Depending on the yardstick used, Teachers Federal is Long Island's largest credit union or its second largest after archrival Bethpage Federal.
Teachers has 233,000 members, versus 228,000 for Bethpage. But Bethpage has greater assets -- $5.4 billion, compared with Teachers' $4.87 billion.
For both, the past few years have been pretty good ones; like many other credit unions, they've ridden a wave of anti-bank sentiment since the financial meltdown of 2007 and 2008 to win new members and depositor dollars.
Teachers president and CEO Robert G. Allen, 66, says he expects a generally good year, despite concerns about the cost of complying with new banking regulations and some concerns about the Island's economy. Teachers opened branches last year in Wading River, Patchogue and Merrick -- the last representing its first in Nassau County -- bringing its total to 26.
What are your growth plans for 2014?
We'll probably open two more [branches]. That's kind of a target number. We do pretty conservative growth. At this point, it would probably be one Nassau, one Suffolk.
Is adding branches as important as it once was, now that so many consumers are doing their banking online?
The branch importance is still there for a lot of new account transactions and lots of transactions where people want some counseling. And more and more growth for credit unions is in business accounts and, for that, a local presence is important.
What impact do you expect from the Fed's recent decision to reduce bond buying?
Where the pressure is going to come, initially, is on the savings side. Depositors, and the retirees especially, who have been taking a beating for a number of years, are going to be making higher returns immediately if rates start to move up. What that means is that, initially, our cost of funds will go up a little bit.
One for us as well as other financial institutions is that the [federal] regulatory burden has continued to grow and grow and grow. The costs of these compliance issues are extremely high and, unfortunately . . . the costs in some cases are passed on to consumers.
As you look ahead, what worries you most about the Long Island economy?
The biggest driver of the economy in general is employment. One of the mixed signals we've seen locally is the employment numbers sometimes are misleading . . . [because of] people dropping out of the employment market.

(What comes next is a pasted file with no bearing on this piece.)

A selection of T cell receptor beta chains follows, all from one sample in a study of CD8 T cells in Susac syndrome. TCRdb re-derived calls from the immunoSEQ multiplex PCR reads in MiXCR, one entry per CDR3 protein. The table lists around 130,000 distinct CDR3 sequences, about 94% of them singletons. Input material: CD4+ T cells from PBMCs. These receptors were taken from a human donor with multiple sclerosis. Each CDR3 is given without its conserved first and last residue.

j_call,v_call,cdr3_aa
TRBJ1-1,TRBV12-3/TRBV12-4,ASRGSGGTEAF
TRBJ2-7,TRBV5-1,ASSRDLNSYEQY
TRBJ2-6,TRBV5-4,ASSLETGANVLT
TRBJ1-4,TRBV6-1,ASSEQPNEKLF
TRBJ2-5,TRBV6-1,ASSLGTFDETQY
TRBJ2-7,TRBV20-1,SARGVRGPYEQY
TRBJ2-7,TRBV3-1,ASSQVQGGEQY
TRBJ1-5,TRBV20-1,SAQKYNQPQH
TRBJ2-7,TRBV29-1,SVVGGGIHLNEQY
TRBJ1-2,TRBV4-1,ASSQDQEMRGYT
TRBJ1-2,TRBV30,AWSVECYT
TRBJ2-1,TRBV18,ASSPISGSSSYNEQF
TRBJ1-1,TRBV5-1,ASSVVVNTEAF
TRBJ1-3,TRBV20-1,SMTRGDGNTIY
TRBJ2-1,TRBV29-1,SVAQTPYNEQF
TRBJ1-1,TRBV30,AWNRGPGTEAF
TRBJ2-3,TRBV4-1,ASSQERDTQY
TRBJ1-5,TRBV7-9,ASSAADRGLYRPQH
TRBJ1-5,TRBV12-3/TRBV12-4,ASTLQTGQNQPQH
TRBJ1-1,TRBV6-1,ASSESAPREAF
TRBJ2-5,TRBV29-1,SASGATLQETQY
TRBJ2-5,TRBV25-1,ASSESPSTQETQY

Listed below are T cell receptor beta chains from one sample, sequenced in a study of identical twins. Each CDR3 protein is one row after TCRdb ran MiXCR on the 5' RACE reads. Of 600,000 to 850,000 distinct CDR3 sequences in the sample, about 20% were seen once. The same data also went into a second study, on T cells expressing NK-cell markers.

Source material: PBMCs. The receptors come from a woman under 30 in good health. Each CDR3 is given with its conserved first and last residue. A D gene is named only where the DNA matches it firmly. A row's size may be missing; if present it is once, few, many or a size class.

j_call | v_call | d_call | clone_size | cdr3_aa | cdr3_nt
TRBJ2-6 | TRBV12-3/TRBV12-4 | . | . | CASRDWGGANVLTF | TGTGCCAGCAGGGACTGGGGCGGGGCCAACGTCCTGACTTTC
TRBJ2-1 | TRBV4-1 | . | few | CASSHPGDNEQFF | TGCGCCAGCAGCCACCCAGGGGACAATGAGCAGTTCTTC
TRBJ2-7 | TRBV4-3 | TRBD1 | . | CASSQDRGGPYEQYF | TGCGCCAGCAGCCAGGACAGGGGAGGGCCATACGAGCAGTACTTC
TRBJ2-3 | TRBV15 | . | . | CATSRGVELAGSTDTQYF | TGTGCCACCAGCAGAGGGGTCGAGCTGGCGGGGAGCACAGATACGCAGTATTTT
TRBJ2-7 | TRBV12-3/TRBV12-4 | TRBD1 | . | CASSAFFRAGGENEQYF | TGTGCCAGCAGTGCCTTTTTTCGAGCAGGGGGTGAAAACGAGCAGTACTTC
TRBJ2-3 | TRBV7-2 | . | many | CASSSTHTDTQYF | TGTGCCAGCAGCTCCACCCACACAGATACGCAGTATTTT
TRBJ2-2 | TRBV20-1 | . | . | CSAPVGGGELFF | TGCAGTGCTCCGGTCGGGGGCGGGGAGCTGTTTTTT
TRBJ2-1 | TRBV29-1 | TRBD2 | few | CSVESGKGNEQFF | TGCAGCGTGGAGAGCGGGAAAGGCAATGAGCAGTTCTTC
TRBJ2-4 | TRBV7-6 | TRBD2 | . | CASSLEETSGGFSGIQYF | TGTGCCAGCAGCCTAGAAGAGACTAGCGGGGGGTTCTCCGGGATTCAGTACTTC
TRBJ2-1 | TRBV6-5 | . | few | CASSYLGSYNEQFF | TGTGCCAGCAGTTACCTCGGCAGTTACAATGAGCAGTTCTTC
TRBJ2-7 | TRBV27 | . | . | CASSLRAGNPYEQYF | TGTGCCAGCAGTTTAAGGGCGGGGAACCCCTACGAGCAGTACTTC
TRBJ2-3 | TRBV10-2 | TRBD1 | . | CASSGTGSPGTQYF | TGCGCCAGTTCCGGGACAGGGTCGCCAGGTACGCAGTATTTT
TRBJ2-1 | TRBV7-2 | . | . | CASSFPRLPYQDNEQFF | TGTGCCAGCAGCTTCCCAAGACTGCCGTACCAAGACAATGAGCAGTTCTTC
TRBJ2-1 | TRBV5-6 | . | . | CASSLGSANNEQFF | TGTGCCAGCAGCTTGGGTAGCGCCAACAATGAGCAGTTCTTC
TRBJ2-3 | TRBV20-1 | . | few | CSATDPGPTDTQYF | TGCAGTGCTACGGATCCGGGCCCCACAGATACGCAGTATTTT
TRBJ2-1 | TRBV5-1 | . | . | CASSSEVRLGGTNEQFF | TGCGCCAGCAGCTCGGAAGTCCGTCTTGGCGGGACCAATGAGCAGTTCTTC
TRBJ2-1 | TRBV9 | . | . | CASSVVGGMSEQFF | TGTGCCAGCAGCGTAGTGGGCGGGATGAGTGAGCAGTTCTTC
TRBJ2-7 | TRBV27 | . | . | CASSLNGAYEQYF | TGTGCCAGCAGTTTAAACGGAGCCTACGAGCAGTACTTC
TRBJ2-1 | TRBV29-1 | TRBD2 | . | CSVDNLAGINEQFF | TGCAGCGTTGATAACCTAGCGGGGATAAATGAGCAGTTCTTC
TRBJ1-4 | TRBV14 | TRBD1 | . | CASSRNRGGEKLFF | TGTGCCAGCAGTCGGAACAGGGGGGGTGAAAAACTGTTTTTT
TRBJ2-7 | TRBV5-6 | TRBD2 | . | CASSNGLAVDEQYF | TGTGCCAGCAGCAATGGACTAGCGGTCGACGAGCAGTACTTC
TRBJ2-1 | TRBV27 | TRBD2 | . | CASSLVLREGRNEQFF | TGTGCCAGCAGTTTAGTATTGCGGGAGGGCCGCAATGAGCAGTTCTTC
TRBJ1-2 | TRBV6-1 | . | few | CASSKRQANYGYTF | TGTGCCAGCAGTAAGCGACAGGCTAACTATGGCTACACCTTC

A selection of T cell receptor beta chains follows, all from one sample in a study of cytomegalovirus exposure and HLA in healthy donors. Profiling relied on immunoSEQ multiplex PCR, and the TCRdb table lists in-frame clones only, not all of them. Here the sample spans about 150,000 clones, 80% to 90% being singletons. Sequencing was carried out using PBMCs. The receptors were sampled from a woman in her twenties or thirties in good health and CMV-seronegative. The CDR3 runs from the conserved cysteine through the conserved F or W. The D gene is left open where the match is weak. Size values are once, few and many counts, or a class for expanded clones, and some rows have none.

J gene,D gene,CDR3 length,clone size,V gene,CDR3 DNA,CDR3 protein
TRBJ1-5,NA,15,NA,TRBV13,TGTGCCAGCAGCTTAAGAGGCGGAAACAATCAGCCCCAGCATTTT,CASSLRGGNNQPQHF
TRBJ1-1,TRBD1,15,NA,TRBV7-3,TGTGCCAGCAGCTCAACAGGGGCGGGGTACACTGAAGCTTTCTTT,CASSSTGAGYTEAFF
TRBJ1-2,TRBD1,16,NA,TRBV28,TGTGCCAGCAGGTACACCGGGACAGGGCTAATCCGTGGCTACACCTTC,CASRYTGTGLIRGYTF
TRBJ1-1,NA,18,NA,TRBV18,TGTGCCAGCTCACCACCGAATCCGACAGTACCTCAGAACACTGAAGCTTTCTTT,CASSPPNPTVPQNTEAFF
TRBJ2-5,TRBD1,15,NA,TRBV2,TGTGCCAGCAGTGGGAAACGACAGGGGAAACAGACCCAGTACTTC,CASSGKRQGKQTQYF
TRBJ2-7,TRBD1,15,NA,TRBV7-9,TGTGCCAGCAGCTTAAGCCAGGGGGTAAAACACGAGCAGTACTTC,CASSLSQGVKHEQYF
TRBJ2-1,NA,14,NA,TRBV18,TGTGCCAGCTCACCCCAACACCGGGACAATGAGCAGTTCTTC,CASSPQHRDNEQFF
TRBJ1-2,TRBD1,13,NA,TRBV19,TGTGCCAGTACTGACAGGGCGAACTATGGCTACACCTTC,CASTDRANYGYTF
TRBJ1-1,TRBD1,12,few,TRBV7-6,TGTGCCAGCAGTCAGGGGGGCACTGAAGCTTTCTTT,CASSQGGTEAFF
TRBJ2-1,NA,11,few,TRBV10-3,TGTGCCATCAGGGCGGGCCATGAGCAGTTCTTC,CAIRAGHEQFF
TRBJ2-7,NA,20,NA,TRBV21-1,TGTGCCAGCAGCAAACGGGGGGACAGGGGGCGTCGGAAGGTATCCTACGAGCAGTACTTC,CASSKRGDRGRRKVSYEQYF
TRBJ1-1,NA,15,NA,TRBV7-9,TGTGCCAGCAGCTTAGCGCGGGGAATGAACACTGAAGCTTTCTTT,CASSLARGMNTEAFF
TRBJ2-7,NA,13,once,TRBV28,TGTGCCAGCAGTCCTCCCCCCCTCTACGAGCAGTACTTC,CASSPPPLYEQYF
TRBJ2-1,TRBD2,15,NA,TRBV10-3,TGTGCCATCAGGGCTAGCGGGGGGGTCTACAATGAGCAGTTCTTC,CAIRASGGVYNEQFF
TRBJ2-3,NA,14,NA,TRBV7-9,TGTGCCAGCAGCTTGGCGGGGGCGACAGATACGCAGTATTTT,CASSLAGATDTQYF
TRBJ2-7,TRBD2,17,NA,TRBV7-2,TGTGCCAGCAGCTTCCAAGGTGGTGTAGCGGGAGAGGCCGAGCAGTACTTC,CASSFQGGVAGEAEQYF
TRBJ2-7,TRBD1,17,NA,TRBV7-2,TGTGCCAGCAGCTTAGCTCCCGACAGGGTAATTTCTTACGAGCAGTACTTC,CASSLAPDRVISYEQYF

Therefore it changes and distorts the numbers. The other thing is what counts as employment. We've seen for years some of the big corporations move off the Island and people were displaced and found jobs eventually, but they weren't making what they were making before.
So it's not just the employment number, it's what the employment consists of and what the income levels are. Because the cost of housing, the cost of living, has not gone down and typically doesn't. I'm concerned over employment because that dictates what people have available to spend.
Any other concerns?
I'm concerned about the real estate market and prices, and the backlog in the foreclosure market that is dictated by the judicial system, where it is taking 900 and some days to get a foreclosure process completed. Thankfully, we don't have the problem directly even though we do a large mortgage volume, but the prediction is that as those houses continue to hit the depressed marketplace it's going to defer the [improvement in] prices.
Name: Robert G. Allen, president and chief executive, Teachers Federal Credit Union, Hauppauge
What it does: New York State's largest credit union in membership, second largest in assets after Bethpage Federal
Employees: 500 full time, 125 part time
Assets: $4.87 billion
Net Income, 2012: $46.3 million